Slight overcorrection is important to compensate for absorption of the liquid carrier. A general recommendation is for 30% overcorrection. After the fat is deposited, gentle digital pressure is used to check for placement and contour regularity. Additional facial surgical procedures can be completed at the time of lipoinjection if the procedures do not involve the graft recipient areas. Operating on a freshly injected area will disrupt the fat placement.
The face is divided into forehead, cheek, periorbital, nasal, perioral, and neck subunits ( Fig. 19.3 ). Each subunit is examined for three-dimensional (3-D) volume loss and is then broken down into grafting units. Preoperative photographs are taken with and without a flash. Photographs taken without flash will often accentuate areas of volume loss not apparent in standard flash photos. It is helpful to compare preoperative photographs to pictures taken of patients in their early twenties, preferably full face, nonsmiling views to better appreciate the degree of volume loss present.
The patient is marked preoperatively sitting upright in an area with direct overhead lighting, often supplemented with side lighting as needed to identify the areas of volume deficiency to be grafted.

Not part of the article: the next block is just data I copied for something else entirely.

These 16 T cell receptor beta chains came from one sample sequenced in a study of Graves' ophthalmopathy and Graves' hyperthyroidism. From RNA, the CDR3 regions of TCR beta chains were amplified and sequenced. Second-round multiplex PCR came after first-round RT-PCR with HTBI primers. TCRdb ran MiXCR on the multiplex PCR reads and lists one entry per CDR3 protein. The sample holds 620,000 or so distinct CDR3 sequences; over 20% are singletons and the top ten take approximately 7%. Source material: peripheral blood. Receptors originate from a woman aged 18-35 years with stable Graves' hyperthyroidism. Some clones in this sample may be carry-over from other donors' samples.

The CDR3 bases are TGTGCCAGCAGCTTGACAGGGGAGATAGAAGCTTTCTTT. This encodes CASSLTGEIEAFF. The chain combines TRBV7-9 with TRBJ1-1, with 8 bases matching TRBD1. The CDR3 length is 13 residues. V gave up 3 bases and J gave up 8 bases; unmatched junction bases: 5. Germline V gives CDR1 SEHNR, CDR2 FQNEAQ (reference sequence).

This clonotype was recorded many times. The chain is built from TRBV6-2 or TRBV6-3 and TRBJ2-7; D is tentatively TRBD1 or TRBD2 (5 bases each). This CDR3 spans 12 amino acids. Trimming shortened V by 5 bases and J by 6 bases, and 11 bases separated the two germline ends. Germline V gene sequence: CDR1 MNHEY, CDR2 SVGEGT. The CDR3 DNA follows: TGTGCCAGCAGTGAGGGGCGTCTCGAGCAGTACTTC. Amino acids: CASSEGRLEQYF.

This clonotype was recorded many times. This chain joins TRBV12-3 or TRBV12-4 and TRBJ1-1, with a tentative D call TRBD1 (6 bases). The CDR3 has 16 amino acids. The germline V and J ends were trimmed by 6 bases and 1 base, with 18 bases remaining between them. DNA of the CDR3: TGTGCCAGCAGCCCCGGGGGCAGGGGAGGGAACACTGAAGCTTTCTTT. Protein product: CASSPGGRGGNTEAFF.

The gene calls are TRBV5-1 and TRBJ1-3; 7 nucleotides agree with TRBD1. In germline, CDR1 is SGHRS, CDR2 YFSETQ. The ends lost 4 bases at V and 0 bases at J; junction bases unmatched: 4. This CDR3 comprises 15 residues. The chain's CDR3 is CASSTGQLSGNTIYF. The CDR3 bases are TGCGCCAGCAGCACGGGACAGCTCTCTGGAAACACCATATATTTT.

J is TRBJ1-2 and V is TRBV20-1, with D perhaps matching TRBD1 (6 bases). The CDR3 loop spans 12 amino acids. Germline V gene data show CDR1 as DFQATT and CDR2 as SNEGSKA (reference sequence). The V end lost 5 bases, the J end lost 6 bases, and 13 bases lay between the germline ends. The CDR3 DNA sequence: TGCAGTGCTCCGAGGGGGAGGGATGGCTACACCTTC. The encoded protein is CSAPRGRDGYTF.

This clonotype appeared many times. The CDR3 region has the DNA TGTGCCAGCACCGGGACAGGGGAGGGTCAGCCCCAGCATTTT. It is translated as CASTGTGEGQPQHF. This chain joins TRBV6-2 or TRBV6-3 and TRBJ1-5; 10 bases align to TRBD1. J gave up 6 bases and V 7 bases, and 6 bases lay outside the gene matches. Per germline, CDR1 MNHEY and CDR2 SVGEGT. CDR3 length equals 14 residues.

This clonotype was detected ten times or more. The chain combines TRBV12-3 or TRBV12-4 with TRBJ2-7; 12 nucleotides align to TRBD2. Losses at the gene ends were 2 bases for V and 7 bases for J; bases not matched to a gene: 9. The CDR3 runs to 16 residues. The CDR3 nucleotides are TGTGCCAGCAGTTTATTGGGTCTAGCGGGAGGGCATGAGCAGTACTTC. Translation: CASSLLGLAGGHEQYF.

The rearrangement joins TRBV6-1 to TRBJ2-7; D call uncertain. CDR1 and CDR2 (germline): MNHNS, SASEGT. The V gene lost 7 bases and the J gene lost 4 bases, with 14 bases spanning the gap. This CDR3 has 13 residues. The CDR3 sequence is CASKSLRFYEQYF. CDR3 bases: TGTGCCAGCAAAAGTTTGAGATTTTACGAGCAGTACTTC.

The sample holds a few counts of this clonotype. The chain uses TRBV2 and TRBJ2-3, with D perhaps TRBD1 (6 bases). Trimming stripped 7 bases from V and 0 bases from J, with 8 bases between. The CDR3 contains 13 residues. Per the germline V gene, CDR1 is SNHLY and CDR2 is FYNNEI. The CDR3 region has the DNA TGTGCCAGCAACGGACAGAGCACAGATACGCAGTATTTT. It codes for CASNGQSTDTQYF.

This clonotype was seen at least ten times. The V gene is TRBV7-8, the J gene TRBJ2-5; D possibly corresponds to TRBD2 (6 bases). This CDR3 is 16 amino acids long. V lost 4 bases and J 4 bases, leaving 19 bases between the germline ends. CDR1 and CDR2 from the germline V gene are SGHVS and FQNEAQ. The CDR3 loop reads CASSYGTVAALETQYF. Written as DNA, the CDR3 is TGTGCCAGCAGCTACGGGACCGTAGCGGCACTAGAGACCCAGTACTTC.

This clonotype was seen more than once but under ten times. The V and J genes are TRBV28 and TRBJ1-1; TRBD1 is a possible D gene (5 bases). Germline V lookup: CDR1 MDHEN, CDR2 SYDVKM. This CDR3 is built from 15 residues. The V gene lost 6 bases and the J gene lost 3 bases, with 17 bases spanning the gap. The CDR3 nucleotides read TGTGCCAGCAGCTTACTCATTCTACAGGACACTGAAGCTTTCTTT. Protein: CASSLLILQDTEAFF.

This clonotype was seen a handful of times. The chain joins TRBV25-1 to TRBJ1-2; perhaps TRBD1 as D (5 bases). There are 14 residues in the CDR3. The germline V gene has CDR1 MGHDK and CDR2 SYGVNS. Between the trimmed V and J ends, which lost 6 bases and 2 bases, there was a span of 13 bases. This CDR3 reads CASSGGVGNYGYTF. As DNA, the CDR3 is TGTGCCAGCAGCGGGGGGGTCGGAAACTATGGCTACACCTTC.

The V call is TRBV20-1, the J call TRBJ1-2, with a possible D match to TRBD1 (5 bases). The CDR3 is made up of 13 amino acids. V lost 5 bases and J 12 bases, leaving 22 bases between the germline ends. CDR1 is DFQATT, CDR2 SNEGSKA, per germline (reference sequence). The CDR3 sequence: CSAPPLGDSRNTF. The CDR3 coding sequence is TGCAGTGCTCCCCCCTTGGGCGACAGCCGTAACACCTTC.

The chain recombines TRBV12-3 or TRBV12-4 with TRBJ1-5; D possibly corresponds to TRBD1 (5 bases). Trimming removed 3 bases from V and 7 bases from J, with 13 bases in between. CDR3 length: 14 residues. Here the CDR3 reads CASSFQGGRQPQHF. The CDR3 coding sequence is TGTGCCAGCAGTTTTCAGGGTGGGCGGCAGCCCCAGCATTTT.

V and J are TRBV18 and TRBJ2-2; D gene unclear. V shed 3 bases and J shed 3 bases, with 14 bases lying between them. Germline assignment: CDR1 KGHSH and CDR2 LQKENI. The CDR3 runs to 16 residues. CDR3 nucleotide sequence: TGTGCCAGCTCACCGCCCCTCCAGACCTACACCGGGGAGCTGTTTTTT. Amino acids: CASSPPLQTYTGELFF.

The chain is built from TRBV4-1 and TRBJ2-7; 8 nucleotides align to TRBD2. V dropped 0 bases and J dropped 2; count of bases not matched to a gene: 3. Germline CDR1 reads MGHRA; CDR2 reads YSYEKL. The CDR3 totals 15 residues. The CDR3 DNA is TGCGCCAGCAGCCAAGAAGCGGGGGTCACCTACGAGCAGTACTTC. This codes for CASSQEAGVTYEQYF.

By 3-D analysis of each subunit, an estimate of grafting volume as well as planes of injection can be formulated in a preoperative plan ( Table 19.1 ).
The Forehead Subunit
Fat injections to the forehead should only be performed using a blunt injection cannula. Injections are only made parallel to the lines for wrinkles.
The temporal hollows are marked pretreatment to accentuate the posterior aspect of the lateral orbital rim just above the zygomatic arch. This area is usually the deepest part of the hollow and is often asymmetric between sides. Access points are made at the temporal hairline and work best with two different vectors. Special care must be taken when injecting the temporal hollow to avoid injury to the frontal branch of the facial nerve.
Lateral orbital rim
The most visually important part of the temporal hollow is adjacent to the lateral orbit and the tail of the brow. The key to a good result is depth of injection, which should be in the plane immediately adjacent to the deep temporal fascia. This plane is deep to visible vessels and the frontal branch of the facial nerve. Injection should be performed while one is withdrawing the cannula, and care should be taken to avoid the sentinel vein.
The goal is expansion of the temporal hollow. Placement of 4 to 10 mL of fat in each hollow is done as evenly as possible, expecting ~ 30% resorption. Most of the fat should be placed anteriorly. It is not unusual to have asymmetry between hollows, but care must be taken not to overfill because the goal is to level the temporal hollow, not make it convex. With the temporal hollow leveled, the tail of the brow rotates anteriorly, giving the impression of rising and lengthening.